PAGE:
Comet Hale-Bopp is believed to be a comet of a size (diameter ~30 km) for which a substantial fraction of the interior volume would have remained in a liquid state during its early history due to the presence of radio-active nuclides [2] [3]. We argued that much of the material within this liquified region may have become biogenically processed before re-freezing eventually occurred. Whilst the number of culturable microbial species is no more than a few thousand, millions of “dormant” species have been identified from studies of bacterial DNA in a variety of terrestrial samples [2] [7]. At the present time the full range of ambient conditions within which microbiology operates remains an open question.

The surface temperature of comet Hale-Bopp at 6.5 AU (~109 K from Equation (1)) does not permit the presence of liquid water at or near the surface. However, transient subsurface lakes could develop from energy dissipated through bolide impacts. Chemoautotrophic microorganisms released from the ice into such “lakes” laden with high-grade organics could undergo enough doublings to exhaust available nutrients within the observed eruption times of a couple of days. (Heat loss from the surface would lead to an eventual re-freezing but only over a longer timescale of ~1 yr.) An initial melt of 105 t may be extended further by the heat released through biochemical transformations. An average heat release of ~0.1 - 0.3 ev per atom in biological processes could easily lead to an increase of the melt volume by a factor ~10 - 30. Methane or carbon dioxide can be produced by bacteria from a variety of nutrients and such gases could build up substantial subsurface pressures that would eventually be expelled through fissures in the overlying ices. The situation in the comet is not unlike the popping of a cork in a bottle of wine where fermentation occurs.

4. Giant Comet Comet C/2014 UN271 (Bernardinelli-Bernstein)

The latest astronomical observations providing strong support for the eruption mechanism we discussed in section 3 for the case of Comet Hale-Bopp follows from the most recent observations of what is certainly a giant comet discovered in the coldest depths of interplanetary space (Wesolowski et al., 2020) [13]. Comet C/2014 UN271 (Bernardinelli-Bernstein), is estimated to have a diameter of ~150 km and was discovered accidentally by Bernardinelli and Bernstein who were examining archival images from an unrelated Dark Matter survey. When the object was first observed in October 2014, it was at a heliocentric distance of 29 AU (4.3 billion km) which was at the time a record distance at which any type of cometary object was discovered. The perihelion distance of Neptune has a similar value, close to 29 AU, where the comet would have an estimated surface temperature of only 52 K (from Equation (1)). The comet’s orbit is almost orthogonal to that of Neptune, that is it is orthogonal also to the plane of the ecliptic.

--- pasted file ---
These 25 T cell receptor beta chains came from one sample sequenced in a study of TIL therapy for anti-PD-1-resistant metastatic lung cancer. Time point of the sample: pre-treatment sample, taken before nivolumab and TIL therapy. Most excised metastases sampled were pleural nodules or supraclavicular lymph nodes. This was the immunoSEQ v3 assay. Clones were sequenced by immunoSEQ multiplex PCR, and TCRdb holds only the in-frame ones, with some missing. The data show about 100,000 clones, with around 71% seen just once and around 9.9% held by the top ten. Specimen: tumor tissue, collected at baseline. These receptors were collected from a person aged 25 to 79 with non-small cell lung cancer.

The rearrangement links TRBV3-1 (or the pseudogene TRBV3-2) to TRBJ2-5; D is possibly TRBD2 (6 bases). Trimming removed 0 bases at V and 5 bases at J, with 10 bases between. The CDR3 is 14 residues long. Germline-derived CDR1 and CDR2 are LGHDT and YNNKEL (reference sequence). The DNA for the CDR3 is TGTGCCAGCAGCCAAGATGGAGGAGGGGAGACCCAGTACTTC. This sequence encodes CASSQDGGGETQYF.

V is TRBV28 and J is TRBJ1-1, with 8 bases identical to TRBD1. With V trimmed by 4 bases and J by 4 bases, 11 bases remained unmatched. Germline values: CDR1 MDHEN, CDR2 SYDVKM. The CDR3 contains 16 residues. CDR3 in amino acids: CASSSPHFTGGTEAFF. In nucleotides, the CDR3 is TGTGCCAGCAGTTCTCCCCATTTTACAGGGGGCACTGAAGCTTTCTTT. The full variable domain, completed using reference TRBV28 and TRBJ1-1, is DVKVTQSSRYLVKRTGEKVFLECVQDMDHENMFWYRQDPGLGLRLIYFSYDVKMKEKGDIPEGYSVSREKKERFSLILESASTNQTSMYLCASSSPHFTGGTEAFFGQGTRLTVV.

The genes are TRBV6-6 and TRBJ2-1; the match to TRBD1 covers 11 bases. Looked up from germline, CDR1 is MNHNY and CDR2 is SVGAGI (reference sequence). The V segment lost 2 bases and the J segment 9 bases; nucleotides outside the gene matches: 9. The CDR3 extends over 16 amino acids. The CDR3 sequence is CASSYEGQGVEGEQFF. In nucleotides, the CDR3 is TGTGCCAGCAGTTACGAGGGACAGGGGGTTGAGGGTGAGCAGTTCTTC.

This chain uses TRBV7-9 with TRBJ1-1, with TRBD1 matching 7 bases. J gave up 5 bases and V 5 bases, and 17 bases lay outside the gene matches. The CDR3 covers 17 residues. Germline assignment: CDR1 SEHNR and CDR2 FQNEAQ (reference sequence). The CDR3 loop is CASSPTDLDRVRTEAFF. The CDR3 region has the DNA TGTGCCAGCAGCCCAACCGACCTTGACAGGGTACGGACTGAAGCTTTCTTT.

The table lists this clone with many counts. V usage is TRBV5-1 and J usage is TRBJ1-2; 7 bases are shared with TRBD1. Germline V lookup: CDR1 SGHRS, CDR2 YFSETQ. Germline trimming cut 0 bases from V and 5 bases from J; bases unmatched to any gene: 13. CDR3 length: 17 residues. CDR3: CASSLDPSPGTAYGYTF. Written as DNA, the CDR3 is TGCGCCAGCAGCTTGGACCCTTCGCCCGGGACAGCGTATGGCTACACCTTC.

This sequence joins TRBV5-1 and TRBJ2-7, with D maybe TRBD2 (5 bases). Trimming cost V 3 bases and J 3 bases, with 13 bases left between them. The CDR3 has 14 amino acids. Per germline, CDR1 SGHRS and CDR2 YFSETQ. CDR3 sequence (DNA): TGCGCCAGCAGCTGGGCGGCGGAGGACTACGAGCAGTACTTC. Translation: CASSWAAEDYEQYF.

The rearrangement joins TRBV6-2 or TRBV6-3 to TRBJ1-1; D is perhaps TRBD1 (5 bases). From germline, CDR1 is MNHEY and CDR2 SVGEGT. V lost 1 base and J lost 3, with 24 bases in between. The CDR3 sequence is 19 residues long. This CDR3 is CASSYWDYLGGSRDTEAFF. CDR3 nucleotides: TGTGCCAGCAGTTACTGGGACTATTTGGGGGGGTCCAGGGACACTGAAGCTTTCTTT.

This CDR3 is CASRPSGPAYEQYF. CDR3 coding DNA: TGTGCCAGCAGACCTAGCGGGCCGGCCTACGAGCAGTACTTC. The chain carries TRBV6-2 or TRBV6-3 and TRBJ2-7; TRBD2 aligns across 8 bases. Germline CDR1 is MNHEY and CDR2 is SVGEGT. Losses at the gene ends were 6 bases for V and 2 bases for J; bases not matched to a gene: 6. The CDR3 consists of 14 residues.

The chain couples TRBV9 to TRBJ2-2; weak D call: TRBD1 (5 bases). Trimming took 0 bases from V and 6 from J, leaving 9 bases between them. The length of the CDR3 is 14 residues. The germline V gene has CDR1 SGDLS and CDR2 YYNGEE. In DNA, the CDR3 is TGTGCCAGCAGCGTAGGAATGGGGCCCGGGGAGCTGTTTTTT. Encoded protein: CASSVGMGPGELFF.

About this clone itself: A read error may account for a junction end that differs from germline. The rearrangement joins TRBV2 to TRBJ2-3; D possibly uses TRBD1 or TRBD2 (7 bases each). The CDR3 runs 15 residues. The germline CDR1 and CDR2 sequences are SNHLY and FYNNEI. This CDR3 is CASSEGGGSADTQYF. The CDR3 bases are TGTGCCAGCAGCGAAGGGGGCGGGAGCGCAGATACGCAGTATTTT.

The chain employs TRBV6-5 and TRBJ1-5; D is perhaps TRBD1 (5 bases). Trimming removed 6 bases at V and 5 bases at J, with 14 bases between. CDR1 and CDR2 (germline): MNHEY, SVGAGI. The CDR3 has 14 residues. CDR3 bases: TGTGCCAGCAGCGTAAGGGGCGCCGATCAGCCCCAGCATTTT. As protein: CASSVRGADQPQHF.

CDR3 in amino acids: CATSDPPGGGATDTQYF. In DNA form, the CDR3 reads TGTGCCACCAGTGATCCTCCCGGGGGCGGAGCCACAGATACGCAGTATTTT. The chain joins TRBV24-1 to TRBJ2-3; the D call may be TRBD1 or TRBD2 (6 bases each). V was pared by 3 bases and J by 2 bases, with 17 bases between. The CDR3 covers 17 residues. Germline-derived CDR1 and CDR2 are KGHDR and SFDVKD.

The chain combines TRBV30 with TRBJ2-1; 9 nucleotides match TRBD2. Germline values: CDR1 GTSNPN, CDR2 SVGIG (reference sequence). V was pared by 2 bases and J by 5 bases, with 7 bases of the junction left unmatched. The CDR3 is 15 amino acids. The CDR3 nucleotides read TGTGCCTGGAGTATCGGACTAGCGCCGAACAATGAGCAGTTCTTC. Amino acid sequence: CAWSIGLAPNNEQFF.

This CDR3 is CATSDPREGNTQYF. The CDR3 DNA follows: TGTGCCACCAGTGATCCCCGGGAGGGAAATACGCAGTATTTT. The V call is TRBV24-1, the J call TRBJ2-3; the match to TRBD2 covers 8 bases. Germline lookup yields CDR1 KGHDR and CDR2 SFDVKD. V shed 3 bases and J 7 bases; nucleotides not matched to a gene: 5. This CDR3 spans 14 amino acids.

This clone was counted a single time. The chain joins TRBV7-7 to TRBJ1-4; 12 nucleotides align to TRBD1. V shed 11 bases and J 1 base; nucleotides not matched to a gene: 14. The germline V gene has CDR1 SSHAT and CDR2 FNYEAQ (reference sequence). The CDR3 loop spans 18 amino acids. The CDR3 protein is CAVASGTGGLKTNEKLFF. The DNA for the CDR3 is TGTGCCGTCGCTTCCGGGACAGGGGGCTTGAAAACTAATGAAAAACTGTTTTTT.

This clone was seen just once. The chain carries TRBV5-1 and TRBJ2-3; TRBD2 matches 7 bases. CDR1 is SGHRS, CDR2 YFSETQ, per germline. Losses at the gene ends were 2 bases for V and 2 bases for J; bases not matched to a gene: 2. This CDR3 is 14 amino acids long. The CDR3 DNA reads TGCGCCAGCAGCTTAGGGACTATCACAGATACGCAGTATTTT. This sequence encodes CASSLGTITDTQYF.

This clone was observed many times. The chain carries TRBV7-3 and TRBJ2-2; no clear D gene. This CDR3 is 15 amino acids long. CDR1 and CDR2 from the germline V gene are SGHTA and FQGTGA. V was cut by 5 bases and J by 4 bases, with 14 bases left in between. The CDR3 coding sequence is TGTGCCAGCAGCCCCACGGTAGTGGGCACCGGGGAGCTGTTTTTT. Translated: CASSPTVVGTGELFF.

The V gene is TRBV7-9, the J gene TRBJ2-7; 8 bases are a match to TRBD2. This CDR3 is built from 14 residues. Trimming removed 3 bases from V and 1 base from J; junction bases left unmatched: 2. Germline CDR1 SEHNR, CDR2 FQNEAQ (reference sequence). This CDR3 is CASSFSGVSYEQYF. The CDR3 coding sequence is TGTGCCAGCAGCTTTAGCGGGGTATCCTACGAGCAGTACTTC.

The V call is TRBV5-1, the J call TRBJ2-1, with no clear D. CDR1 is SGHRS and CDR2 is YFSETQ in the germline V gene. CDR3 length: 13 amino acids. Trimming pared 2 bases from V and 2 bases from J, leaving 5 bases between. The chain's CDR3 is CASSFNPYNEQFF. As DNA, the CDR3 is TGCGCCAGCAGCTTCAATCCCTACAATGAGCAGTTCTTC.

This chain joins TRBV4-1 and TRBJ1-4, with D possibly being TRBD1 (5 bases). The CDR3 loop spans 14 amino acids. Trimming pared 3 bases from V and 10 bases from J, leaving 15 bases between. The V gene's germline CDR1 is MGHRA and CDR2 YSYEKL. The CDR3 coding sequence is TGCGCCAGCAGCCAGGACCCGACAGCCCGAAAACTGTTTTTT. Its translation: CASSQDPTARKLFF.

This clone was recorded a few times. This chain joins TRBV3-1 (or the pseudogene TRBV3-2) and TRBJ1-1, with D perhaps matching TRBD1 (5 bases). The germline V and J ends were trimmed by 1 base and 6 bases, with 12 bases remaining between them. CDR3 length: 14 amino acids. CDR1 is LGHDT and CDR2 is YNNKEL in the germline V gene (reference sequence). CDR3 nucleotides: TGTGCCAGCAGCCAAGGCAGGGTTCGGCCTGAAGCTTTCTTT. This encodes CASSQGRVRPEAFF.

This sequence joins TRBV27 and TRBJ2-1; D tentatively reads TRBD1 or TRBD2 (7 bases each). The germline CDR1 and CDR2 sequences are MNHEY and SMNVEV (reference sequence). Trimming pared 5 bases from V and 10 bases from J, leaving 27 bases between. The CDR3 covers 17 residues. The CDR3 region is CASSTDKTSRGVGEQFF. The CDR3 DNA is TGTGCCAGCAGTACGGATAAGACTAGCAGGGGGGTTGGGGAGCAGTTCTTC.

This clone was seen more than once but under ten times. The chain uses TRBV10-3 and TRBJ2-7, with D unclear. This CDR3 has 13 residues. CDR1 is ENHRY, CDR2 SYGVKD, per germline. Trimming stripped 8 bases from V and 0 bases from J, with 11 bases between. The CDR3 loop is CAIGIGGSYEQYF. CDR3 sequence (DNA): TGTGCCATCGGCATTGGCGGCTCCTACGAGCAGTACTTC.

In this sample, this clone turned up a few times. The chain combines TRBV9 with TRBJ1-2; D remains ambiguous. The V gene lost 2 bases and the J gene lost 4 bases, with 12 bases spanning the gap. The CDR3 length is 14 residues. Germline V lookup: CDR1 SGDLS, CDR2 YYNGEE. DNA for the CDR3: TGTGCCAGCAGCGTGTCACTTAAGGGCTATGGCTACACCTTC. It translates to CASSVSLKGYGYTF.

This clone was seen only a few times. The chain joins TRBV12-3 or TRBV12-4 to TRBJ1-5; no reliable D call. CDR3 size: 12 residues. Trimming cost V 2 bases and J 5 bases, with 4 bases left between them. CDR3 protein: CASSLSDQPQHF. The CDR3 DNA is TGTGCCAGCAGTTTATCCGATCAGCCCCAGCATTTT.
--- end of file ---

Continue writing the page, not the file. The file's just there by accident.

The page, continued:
The most astounding feature of Comet C/2014 UN272 (Bernardinell-Bernstein) that was discovered some 7 years later was that it was found to be active in producing a dust coma at the great heliocentric distance of ~20 AU where its surface temperature was 62 K from Equation (1). On 9 September 2021 a dramatic outburst of C/2014 UN271 was observed and duly reported on 14 September by astronomers at the Las Cumbres Observatory ( The comet had brightened by 0.65 mag (almost doubling in brightness) in a single day (Kelley, Lister and Holt, 2021) [14]. At the time, the comet was at a heliocentric distance of 19.89 AU at which the surface temperature was 62 K from Equation (1). The existence of a coma of dust surrounding the comet (Figure 1) has no easy explanation if we avoid the concept of cometary biology [1] [2].

Much further in than comet C/2014 UN272 is the comet 29P/Shwassmann-Wachmann that orbits between perihelion 5.72 AU and aphelion 6.25 AU and continues to baffle astronomers with its repeated episodes of activity. With its

Figure 1. Eruption of Comet C/2014 UN272 (Bernardinell-Bernstein) (Courtesy (

surface temperature oscillating in a narrow range between 117 K and 112 K (Equation (1)) purely thermal triggering of the eruptions seems unlikely and we are left only with the biological option. As we discussed for comet Hale-Bopp (at 6.5 AU) these episodes are likely to be initiated by impacts with smaller bodies. Comet 29P/Shwassmann-Wachmann has been spectacularly active recently with a near-continuous eruption being recorded since 25th September 2021 ( This new data adds further to the fast growing case for subsurface microbiological activity being the most likely cause of all cometary activity, particularly at large heliocentric distances.

We conclude by remarking that it is now high time we overcame cultural obstacles and accept that cometary panspermia has been overwhelmingly vindicated by a diverse range of facts. The time for a major paradigm shift in science in the author’s view is long over-due [15].

Conflicts of Interest

The author declares no conflicts of interest regarding the publication of this paper.